Vermont city among towns seeking to reduce flood damage

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MONTPELIER >> In the nine years Thom Lauzon has been mayor of Barre, the residential area along the Gunners Brook has flooded four times and now the city is preparing to be ready the next time the water rises, a sure thing in an era of more intense storms.

The city is working on a plan to buy and demolish three homes that have been empty since a July flood, dig out an area where the water can go and install grates further upstream to trap debris, directing future flood waters into empty areas.

And while the city hopes to get federal grants to pay for about half of the project, estimated at about $1 million, if their applications are rejected, Lauzon hopes city residents will still opt for flood control.

"We may not be able to do as much, but I am not going to use not getting a grant for an excuse to do nothing," Lauzon said.

More than four years after flooding from Tropical Storm Irene did hundreds of millions of dollars in damage to communities across Vermont and made flood resiliency a watchword of local planning, many communities are moving forward with plans to reduce damage from future floods.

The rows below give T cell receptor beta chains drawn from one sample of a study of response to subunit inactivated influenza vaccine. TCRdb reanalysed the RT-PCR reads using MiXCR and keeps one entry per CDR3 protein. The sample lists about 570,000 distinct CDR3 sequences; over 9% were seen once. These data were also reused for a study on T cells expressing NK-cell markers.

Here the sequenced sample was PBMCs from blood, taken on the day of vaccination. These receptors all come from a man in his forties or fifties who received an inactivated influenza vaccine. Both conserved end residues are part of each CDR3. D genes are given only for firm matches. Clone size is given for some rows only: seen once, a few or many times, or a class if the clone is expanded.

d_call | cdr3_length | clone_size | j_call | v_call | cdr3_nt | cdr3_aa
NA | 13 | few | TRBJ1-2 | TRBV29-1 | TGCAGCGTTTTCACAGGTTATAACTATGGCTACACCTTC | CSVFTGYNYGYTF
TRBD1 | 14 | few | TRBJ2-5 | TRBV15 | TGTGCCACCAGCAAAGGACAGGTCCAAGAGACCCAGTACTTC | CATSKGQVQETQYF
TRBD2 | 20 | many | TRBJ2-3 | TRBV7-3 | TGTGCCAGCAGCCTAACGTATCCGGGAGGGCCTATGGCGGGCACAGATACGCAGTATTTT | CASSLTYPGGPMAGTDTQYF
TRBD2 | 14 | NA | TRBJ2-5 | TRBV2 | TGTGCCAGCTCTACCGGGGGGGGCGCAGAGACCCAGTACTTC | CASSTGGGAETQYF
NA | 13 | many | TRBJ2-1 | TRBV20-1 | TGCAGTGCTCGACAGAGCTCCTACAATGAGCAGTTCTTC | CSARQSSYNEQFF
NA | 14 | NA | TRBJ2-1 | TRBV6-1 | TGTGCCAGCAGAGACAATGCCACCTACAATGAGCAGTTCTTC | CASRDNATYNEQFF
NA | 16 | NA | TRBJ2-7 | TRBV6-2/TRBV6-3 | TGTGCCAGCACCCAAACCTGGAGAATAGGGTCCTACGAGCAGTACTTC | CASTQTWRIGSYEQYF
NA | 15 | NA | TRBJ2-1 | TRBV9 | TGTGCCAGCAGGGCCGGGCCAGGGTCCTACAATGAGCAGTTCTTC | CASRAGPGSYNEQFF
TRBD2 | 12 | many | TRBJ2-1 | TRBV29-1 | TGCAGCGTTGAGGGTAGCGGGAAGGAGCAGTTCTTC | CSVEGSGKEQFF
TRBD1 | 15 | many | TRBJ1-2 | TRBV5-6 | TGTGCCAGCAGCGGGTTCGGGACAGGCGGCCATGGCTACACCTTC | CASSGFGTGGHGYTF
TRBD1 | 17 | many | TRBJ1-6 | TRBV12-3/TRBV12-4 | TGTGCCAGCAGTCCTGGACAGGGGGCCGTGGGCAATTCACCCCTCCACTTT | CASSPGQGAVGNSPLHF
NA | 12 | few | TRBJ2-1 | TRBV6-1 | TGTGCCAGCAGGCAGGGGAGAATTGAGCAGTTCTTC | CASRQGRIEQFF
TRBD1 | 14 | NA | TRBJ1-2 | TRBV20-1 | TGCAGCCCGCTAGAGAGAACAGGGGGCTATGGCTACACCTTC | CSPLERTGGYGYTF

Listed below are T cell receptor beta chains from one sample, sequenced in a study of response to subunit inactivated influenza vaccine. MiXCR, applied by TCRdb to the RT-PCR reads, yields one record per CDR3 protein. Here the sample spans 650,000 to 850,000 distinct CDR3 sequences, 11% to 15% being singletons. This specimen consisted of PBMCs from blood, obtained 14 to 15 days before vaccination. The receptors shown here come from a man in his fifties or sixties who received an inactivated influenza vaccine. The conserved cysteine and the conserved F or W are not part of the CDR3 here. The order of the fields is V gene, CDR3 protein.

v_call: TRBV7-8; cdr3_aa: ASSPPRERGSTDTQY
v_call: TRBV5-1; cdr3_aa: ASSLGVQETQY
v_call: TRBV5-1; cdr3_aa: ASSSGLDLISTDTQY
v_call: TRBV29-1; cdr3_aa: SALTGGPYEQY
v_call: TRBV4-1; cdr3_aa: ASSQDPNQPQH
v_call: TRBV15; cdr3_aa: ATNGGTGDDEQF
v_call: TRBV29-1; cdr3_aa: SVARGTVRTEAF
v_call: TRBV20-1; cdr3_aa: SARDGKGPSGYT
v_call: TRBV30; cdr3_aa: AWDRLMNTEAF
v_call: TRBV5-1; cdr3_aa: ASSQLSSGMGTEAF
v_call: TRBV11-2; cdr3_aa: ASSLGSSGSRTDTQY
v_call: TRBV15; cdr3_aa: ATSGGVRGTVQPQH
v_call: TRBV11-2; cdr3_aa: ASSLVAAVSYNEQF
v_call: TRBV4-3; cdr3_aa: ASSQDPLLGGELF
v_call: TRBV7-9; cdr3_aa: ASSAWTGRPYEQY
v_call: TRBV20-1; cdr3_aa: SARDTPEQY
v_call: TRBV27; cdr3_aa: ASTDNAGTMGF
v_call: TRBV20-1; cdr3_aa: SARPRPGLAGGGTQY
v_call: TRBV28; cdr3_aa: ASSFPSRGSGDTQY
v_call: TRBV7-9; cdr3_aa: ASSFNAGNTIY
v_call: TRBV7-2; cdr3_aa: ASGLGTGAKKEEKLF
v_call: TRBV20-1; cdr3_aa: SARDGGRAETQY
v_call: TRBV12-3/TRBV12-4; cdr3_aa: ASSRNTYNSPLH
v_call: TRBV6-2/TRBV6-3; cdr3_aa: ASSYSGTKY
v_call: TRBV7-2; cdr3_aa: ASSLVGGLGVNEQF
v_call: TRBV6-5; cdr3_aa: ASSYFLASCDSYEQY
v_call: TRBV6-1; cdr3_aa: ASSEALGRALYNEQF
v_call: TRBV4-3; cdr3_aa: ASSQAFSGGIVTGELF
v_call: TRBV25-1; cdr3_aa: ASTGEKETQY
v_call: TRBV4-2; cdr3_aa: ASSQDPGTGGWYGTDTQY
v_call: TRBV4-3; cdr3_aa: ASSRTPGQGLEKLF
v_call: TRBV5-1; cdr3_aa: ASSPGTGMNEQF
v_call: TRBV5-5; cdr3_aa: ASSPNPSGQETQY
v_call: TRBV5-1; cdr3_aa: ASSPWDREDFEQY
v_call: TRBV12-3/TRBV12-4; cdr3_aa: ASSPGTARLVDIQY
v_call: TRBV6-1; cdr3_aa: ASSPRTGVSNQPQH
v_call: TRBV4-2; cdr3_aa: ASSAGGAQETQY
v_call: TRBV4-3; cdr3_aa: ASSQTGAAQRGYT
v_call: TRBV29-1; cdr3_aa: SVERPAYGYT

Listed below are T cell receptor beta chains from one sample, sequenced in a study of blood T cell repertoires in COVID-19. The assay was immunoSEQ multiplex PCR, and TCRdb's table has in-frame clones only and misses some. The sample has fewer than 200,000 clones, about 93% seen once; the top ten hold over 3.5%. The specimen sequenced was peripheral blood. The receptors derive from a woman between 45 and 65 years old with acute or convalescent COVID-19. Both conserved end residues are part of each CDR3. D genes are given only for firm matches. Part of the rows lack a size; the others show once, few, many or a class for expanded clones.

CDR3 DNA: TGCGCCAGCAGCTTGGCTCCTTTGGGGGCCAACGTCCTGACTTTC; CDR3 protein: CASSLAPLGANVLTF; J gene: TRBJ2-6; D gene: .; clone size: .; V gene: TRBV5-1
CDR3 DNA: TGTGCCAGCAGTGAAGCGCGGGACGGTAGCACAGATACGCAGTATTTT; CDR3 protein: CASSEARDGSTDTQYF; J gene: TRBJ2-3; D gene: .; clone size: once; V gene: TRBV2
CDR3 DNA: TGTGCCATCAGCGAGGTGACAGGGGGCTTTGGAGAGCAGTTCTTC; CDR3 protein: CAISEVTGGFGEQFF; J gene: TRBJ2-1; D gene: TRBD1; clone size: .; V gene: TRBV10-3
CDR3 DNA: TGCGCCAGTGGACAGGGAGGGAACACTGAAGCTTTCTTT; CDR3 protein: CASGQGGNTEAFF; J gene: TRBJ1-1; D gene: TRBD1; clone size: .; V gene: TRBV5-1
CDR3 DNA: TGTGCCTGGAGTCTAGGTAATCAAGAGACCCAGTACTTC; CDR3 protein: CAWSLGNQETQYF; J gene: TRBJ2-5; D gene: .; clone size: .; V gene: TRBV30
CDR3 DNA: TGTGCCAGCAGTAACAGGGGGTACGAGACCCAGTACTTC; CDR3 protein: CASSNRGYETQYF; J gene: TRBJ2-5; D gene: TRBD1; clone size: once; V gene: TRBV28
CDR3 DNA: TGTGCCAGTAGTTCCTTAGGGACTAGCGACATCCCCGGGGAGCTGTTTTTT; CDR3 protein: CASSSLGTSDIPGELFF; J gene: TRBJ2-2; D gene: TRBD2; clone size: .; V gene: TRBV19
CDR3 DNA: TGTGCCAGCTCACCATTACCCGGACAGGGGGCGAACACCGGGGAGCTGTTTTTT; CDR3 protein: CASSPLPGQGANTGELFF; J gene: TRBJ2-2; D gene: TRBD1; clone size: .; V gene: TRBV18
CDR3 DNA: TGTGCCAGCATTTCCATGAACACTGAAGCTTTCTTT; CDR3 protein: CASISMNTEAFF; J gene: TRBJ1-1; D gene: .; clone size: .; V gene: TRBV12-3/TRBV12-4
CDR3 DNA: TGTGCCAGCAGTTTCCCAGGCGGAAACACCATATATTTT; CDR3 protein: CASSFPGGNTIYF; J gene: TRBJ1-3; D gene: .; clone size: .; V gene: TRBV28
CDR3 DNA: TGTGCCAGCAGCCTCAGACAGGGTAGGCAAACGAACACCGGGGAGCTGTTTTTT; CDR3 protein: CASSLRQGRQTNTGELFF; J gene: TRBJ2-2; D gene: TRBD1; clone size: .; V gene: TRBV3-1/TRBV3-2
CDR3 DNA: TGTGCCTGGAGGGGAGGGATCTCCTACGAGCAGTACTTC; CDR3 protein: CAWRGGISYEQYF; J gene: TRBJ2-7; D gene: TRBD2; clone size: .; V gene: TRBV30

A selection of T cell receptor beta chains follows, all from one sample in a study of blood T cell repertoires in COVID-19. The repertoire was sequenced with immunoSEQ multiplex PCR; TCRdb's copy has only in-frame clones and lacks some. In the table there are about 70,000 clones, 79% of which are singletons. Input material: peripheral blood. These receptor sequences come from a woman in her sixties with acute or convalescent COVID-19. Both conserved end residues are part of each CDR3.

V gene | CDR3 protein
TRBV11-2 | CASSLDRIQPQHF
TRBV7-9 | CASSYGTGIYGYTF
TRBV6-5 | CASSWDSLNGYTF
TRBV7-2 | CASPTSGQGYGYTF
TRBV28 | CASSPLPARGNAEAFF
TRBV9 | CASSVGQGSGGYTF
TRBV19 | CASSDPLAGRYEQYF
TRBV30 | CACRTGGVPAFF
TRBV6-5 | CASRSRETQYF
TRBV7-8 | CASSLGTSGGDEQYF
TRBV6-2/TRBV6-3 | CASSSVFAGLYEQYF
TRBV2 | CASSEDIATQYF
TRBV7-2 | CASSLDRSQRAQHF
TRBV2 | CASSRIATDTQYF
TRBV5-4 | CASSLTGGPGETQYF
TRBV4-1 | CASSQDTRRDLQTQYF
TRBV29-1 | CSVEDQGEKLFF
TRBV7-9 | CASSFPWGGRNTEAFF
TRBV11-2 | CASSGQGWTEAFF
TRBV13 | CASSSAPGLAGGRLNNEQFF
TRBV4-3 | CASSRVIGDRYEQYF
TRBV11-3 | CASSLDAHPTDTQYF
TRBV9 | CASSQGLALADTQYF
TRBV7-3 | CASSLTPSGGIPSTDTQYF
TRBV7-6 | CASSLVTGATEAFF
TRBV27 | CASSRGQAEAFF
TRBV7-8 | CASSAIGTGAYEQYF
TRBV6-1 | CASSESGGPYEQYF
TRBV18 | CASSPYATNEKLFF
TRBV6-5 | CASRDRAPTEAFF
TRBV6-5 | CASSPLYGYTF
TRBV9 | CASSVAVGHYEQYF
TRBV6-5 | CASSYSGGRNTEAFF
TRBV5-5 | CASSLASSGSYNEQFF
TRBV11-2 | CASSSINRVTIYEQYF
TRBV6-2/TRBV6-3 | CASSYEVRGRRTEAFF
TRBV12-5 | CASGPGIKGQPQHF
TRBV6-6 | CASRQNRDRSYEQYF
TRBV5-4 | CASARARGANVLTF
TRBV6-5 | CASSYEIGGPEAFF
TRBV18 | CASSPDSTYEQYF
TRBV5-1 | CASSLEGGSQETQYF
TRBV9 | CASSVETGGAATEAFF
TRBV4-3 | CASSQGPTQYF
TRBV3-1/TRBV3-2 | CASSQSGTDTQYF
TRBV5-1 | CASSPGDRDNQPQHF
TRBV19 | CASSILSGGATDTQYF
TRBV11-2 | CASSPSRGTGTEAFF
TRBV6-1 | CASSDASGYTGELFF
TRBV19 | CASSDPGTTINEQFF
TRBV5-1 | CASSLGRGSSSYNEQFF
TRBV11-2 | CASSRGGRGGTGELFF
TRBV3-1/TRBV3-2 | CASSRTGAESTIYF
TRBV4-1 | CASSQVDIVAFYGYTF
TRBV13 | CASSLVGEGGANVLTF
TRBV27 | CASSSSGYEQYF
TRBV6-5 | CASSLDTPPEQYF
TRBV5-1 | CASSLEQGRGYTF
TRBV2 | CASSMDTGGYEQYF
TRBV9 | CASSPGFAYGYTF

Communities are doing everything from demolishing some homes and buildings in flood zones, installing electrical panels and heating systems above flood level to planning large flood plain restoration projects. There are also numerous projects to increase the size of culverts that allow flood waters to flow freely beneath roadways.

Friday was the state's deadline for Barre and other communities to apply for the federal grants made available due to an ice storm last December, but there isn't enough money to fund all the projects, said Ben Rose, the state's mitigation and recovery chief.

"Now that we're running out of Irene money and we've still got all these great mitigation projects coming down the pike from towns, we have to look at other federal programs available and compete," Rose said.

Barre hopes to get $500,000 in federal grants, administered by the state, to buy and remove the three homes. If approved by the City Council and voters, the rest of the money would come from local taxes through a fund used to maintain city streets.

Lauzon said the project he is pushing wouldn't solve all future flooding problems. It would be more effective in dealing with floods that are the result of debris backing up flowing water — like the most recent flooding in the area last July — than those resulting from huge amounts of rainfall.

"A million dollars to put the watershed back the way it was I think is a good investment," he said. "Having seen firsthand, because of the length of time I've served, the amount of damage and disaster relief that has gone into that area in the last 10 years, it's probably over a million."


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